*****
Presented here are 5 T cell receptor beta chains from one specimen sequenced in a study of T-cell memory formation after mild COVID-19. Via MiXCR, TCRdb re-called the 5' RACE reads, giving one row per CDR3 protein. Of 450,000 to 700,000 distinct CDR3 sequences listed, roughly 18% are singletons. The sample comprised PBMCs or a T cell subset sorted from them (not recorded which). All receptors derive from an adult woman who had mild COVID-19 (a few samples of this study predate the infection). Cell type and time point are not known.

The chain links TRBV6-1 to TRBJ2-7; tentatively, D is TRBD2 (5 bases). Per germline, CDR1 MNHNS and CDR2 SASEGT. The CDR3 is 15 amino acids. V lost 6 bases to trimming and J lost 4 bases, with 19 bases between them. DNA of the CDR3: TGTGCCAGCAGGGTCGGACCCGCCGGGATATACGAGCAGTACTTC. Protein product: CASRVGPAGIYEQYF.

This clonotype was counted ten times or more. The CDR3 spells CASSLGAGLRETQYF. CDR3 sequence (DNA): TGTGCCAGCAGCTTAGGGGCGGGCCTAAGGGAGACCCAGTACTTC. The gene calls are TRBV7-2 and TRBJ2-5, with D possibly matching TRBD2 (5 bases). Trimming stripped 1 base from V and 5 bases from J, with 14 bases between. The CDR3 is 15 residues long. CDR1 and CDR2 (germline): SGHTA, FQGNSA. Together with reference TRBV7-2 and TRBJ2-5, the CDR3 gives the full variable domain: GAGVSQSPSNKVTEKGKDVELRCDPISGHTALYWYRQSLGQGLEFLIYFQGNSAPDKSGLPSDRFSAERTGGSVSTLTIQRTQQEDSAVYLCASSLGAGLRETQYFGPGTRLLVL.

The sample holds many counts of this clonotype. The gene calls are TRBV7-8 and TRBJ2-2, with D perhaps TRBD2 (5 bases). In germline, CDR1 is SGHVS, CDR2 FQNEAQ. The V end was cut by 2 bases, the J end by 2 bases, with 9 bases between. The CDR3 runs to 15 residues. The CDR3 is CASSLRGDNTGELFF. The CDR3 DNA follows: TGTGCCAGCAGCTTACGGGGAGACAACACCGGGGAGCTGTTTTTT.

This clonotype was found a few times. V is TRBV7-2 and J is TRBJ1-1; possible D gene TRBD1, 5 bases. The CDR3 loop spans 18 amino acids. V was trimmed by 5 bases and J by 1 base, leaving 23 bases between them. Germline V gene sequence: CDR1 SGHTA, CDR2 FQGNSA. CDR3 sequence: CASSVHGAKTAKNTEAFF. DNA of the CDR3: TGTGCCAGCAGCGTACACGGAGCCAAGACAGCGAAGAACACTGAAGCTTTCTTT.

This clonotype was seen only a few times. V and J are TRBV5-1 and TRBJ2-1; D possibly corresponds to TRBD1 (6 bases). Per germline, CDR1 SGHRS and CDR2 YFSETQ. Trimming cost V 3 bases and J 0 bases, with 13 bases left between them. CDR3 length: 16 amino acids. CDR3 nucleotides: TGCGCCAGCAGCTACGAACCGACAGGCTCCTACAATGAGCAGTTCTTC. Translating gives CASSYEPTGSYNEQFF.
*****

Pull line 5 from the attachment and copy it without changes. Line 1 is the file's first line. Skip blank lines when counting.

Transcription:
This clonotype was found a few times. V is TRBV7-2 and J is TRBJ1-1; possible D gene TRBD1, 5 bases. The CDR3 loop spans 18 amino acids. V was trimmed by 5 bases and J by 1 base, leaving 23 bases between them. Germline V gene sequence: CDR1 SGHTA, CDR2 FQGNSA. CDR3 sequence: CASSVHGAKTAKNTEAFF. DNA of the CDR3: TGTGCCAGCAGCGTACACGGAGCCAAGACAGCGAAGAACACTGAAGCTTTCTTT.